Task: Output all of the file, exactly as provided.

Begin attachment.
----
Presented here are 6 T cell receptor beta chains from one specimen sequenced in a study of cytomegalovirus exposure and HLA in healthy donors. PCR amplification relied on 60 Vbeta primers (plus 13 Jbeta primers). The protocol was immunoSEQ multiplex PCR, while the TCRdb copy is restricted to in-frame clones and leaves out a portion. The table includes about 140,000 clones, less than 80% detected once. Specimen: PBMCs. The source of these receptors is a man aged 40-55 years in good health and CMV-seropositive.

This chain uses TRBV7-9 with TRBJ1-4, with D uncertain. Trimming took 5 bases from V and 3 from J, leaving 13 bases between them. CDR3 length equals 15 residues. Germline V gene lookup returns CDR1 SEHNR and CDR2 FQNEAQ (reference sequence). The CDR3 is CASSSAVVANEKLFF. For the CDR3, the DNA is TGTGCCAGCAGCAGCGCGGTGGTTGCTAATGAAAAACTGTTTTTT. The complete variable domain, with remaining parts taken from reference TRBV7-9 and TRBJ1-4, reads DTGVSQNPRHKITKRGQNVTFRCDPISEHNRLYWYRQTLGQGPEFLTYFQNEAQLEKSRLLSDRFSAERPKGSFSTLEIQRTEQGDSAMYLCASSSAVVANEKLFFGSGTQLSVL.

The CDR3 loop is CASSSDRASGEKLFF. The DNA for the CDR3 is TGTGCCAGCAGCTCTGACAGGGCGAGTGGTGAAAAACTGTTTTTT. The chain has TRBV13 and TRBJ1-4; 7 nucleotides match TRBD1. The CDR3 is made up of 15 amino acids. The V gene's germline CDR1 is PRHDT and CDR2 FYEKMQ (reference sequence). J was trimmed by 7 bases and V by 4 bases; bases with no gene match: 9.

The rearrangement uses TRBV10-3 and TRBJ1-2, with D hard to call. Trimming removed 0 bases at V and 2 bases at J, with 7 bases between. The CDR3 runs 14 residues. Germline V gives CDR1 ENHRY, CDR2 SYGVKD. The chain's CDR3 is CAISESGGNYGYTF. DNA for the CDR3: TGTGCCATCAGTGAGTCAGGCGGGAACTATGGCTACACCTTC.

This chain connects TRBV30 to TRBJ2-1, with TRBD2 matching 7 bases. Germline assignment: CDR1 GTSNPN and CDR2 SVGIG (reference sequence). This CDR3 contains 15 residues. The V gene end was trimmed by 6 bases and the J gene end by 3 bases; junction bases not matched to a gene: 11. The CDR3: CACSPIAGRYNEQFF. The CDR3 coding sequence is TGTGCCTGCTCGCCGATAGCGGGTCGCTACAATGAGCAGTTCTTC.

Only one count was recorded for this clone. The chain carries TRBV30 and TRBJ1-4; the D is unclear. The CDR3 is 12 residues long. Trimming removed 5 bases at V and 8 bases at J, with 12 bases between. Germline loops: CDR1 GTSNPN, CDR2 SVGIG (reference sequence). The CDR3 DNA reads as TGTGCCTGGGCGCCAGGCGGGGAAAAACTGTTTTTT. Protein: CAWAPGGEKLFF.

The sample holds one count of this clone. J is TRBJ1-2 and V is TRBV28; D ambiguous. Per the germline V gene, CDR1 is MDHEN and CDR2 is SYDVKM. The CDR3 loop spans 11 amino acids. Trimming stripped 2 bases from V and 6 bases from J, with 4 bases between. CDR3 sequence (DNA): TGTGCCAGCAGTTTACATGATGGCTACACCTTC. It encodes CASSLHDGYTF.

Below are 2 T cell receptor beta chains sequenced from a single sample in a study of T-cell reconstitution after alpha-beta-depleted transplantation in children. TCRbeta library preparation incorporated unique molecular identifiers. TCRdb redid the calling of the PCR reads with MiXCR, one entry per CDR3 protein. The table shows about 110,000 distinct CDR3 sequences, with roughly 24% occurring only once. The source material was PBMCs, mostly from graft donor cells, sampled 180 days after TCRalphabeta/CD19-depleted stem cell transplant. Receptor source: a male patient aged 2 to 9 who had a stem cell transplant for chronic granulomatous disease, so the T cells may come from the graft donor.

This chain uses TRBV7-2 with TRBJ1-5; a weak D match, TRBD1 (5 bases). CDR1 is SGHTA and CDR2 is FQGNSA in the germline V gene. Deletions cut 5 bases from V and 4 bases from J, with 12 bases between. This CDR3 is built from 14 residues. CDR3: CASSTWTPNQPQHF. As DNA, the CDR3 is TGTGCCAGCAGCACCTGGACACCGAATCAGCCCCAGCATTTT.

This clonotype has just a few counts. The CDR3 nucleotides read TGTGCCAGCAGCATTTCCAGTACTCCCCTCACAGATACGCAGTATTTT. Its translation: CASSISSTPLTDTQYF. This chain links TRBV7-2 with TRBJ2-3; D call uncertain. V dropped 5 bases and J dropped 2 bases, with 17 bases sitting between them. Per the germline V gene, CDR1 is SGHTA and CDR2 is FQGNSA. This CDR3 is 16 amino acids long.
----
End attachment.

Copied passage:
Presented here are 6 T cell receptor beta chains from one specimen sequenced in a study of cytomegalovirus exposure and HLA in healthy donors. PCR amplification relied on 60 Vbeta primers (plus 13 Jbeta primers). The protocol was immunoSEQ multiplex PCR, while the TCRdb copy is restricted to in-frame clones and leaves out a portion. The table includes about 140,000 clones, less than 80% detected once. Specimen: PBMCs. The source of these receptors is a man aged 40-55 years in good health and CMV-seropositive.

This chain uses TRBV7-9 with TRBJ1-4, with D uncertain. Trimming took 5 bases from V and 3 from J, leaving 13 bases between them. CDR3 length equals 15 residues. Germline V gene lookup returns CDR1 SEHNR and CDR2 FQNEAQ (reference sequence). The CDR3 is CASSSAVVANEKLFF. For the CDR3, the DNA is TGTGCCAGCAGCAGCGCGGTGGTTGCTAATGAAAAACTGTTTTTT. The complete variable domain, with remaining parts taken from reference TRBV7-9 and TRBJ1-4, reads DTGVSQNPRHKITKRGQNVTFRCDPISEHNRLYWYRQTLGQGPEFLTYFQNEAQLEKSRLLSDRFSAERPKGSFSTLEIQRTEQGDSAMYLCASSSAVVANEKLFFGSGTQLSVL.

The CDR3 loop is CASSSDRASGEKLFF. The DNA for the CDR3 is TGTGCCAGCAGCTCTGACAGGGCGAGTGGTGAAAAACTGTTTTTT. The chain has TRBV13 and TRBJ1-4; 7 nucleotides match TRBD1. The CDR3 is made up of 15 amino acids. The V gene's germline CDR1 is PRHDT and CDR2 FYEKMQ (reference sequence). J was trimmed by 7 bases and V by 4 bases; bases with no gene match: 9.

The rearrangement uses TRBV10-3 and TRBJ1-2, with D hard to call. Trimming removed 0 bases at V and 2 bases at J, with 7 bases between. The CDR3 runs 14 residues. Germline V gives CDR1 ENHRY, CDR2 SYGVKD. The chain's CDR3 is CAISESGGNYGYTF. DNA for the CDR3: TGTGCCATCAGTGAGTCAGGCGGGAACTATGGCTACACCTTC.

This chain connects TRBV30 to TRBJ2-1, with TRBD2 matching 7 bases. Germline assignment: CDR1 GTSNPN and CDR2 SVGIG (reference sequence). This CDR3 contains 15 residues. The V gene end was trimmed by 6 bases and the J gene end by 3 bases; junction bases not matched to a gene: 11. The CDR3: CACSPIAGRYNEQFF. The CDR3 coding sequence is TGTGCCTGCTCGCCGATAGCGGGTCGCTACAATGAGCAGTTCTTC.

Only one count was recorded for this clone. The chain carries TRBV30 and TRBJ1-4; the D is unclear. The CDR3 is 12 residues long. Trimming removed 5 bases at V and 8 bases at J, with 12 bases between. Germline loops: CDR1 GTSNPN, CDR2 SVGIG (reference sequence). The CDR3 DNA reads as TGTGCCTGGGCGCCAGGCGGGGAAAAACTGTTTTTT. Protein: CAWAPGGEKLFF.

The sample holds one count of this clone. J is TRBJ1-2 and V is TRBV28; D ambiguous. Per the germline V gene, CDR1 is MDHEN and CDR2 is SYDVKM. The CDR3 loop spans 11 amino acids. Trimming stripped 2 bases from V and 6 bases from J, with 4 bases between. CDR3 sequence (DNA): TGTGCCAGCAGTTTACATGATGGCTACACCTTC. It encodes CASSLHDGYTF.

Below are 2 T cell receptor beta chains sequenced from a single sample in a study of T-cell reconstitution after alpha-beta-depleted transplantation in children. TCRbeta library preparation incorporated unique molecular identifiers. TCRdb redid the calling of the PCR reads with MiXCR, one entry per CDR3 protein. The table shows about 110,000 distinct CDR3 sequences, with roughly 24% occurring only once. The source material was PBMCs, mostly from graft donor cells, sampled 180 days after TCRalphabeta/CD19-depleted stem cell transplant. Receptor source: a male patient aged 2 to 9 who had a stem cell transplant for chronic granulomatous disease, so the T cells may come from the graft donor.

This chain uses TRBV7-2 with TRBJ1-5; a weak D match, TRBD1 (5 bases). CDR1 is SGHTA and CDR2 is FQGNSA in the germline V gene. Deletions cut 5 bases from V and 4 bases from J, with 12 bases between. This CDR3 is built from 14 residues. CDR3: CASSTWTPNQPQHF. As DNA, the CDR3 is TGTGCCAGCAGCACCTGGACACCGAATCAGCCCCAGCATTTT.

This clonotype has just a few counts. The CDR3 nucleotides read TGTGCCAGCAGCATTTCCAGTACTCCCCTCACAGATACGCAGTATTTT. Its translation: CASSISSTPLTDTQYF. This chain links TRBV7-2 with TRBJ2-3; D call uncertain. V dropped 5 bases and J dropped 2 bases, with 17 bases sitting between them. Per the germline V gene, CDR1 is SGHTA and CDR2 is FQGNSA. This CDR3 is 16 amino acids long.